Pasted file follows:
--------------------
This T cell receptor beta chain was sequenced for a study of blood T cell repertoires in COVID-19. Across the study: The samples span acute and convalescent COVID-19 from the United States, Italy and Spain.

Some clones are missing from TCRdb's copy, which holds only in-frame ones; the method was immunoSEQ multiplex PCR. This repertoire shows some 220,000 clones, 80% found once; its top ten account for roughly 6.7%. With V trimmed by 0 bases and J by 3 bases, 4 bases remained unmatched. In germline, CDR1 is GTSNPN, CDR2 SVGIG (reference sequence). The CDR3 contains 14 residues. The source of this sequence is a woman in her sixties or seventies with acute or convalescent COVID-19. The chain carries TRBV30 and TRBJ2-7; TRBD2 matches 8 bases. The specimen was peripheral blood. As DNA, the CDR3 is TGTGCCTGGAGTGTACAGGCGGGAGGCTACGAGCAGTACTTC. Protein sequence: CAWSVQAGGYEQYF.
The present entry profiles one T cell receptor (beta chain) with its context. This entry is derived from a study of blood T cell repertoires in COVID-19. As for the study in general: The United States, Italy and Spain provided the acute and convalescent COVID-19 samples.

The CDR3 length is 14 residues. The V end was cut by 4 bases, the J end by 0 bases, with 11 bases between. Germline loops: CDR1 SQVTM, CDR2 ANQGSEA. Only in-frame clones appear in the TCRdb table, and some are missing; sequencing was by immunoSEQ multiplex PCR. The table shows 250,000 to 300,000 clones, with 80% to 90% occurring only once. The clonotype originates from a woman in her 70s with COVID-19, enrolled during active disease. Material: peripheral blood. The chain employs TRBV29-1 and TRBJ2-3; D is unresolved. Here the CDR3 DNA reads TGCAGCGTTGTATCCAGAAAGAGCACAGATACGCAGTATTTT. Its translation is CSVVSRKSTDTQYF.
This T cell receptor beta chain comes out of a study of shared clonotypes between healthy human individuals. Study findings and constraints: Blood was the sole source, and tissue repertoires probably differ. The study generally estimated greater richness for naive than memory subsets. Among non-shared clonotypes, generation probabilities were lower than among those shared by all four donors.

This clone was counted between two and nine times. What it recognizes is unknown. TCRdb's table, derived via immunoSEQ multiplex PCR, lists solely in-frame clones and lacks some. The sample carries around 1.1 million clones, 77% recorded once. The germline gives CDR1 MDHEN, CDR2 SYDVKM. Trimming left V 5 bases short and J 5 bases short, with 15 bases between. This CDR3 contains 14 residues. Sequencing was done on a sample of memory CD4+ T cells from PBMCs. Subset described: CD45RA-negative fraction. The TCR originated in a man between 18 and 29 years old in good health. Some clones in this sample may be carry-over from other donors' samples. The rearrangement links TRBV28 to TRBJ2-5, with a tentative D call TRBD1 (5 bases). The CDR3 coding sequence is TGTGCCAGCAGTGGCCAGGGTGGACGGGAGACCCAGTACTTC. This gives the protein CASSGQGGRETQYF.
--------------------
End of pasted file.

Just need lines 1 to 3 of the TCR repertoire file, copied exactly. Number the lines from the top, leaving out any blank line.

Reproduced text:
This T cell receptor beta chain was sequenced for a study of blood T cell repertoires in COVID-19. Across the study: The samples span acute and convalescent COVID-19 from the United States, Italy and Spain.

Some clones are missing from TCRdb's copy, which holds only in-frame ones; the method was immunoSEQ multiplex PCR. This repertoire shows some 220,000 clones, 80% found once; its top ten account for roughly 6.7%. With V trimmed by 0 bases and J by 3 bases, 4 bases remained unmatched. In germline, CDR1 is GTSNPN, CDR2 SVGIG (reference sequence). The CDR3 contains 14 residues. The source of this sequence is a woman in her sixties or seventies with acute or convalescent COVID-19. The chain carries TRBV30 and TRBJ2-7; TRBD2 matches 8 bases. The specimen was peripheral blood. As DNA, the CDR3 is TGTGCCTGGAGTGTACAGGCGGGAGGCTACGAGCAGTACTTC. Protein sequence: CAWSVQAGGYEQYF.
The present entry profiles one T cell receptor (beta chain) with its context. This entry is derived from a study of blood T cell repertoires in COVID-19. As for the study in general: The United States, Italy and Spain provided the acute and convalescent COVID-19 samples.